What defense is available for a tenant if he has no insurance and a fire started from his stove?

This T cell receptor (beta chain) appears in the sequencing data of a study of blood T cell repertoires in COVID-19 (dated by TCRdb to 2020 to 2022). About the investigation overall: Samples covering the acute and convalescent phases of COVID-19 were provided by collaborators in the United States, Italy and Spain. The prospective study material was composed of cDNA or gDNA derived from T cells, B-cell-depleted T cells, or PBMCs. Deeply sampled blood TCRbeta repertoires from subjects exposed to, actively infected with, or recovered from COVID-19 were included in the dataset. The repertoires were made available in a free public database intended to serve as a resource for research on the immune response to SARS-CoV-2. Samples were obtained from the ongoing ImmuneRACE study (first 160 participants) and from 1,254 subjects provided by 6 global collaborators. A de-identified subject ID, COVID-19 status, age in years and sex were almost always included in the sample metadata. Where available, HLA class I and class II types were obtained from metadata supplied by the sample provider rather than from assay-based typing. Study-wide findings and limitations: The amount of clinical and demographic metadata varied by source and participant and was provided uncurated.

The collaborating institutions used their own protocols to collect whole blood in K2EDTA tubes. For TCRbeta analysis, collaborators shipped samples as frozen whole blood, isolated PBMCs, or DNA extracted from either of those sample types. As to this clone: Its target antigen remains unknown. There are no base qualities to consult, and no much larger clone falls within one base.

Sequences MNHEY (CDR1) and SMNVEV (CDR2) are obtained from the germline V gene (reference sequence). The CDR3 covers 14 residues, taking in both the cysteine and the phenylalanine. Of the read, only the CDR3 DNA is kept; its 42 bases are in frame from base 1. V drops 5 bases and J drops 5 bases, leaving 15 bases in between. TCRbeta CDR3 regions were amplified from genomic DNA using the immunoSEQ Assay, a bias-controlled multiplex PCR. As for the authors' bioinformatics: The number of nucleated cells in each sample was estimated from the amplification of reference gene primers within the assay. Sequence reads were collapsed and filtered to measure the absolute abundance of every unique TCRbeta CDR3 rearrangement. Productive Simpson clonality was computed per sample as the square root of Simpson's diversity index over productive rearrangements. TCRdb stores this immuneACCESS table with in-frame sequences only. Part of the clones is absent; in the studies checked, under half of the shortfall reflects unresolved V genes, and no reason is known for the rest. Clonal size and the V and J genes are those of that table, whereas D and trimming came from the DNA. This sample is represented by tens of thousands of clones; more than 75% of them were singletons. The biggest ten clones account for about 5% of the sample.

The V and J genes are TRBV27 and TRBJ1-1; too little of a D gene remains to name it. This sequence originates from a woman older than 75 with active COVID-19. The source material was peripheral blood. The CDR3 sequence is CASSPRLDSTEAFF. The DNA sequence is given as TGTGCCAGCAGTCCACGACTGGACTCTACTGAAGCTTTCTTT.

A person has a duty to operate dangerous equipment with the ordinary care of a reasonably prudent person to avoid damage or injury to others. If the stove was defective, or the fire erupted from some unforeseeable circumstances, it might be shown that the fire was not caused by any lack of care by the tenant. On the other hand, the tenant is responsible for returning the premises in the same condition as when he rented them. That is why renter's insurance usually includes liability coverage; it covers accidents that injure or damage others. We suffered a similar situation. I was using hot oil on the range when it suddenly flared up into a torch. I was unaware the flames had lept into the hood. I was able to get the stovetop fire out. But when thick black smoke barreled through the house--I got out and called the fire department. The hood and stove were totaled. The landlord filed a claim with their homeowners' insurance. The insurance rep came to the house and lectured us about now having renter's insurance and warned we would be sued for the full amount of all of the repairs and cleaning. The total cost was $6,000: new cabinets, cleaning the floors, walls, ceiling fans and the blinds that belonged to us. The landlord received check for the full amount, according to the Nationwide rep that called me and tried to get me to pay $6,000. They asked me several times if I left the home with the stove on and I told them I had been there the entire time, following a recipe and it was not negligence. The landlord replaced only the stove. The cabinets are ok but not for the $1,000 rent we pay for a 20-year-old damaged home. We were never sued by the insurance company. Now, we want to move out of this home in which we have lived for nearly 7 years. I don't know how to handle whether or not we should get the security deposit back. If anyone can help please do. We feel we have been getting ripped-off for a few years. Please help, If the premises are not returned to the landlord in the same condition as when you rented them, they are certainly entitled to bill you for any repairs necessary from your possession of the premises, and keep as much of the security deposit as necessary to cover those charges, MINUS whatever they have collected from their own insurance. to cover the same damage (they can't collect twice). Your liability insurance (renter's insurance) should cover accidental damage to the landlord's property.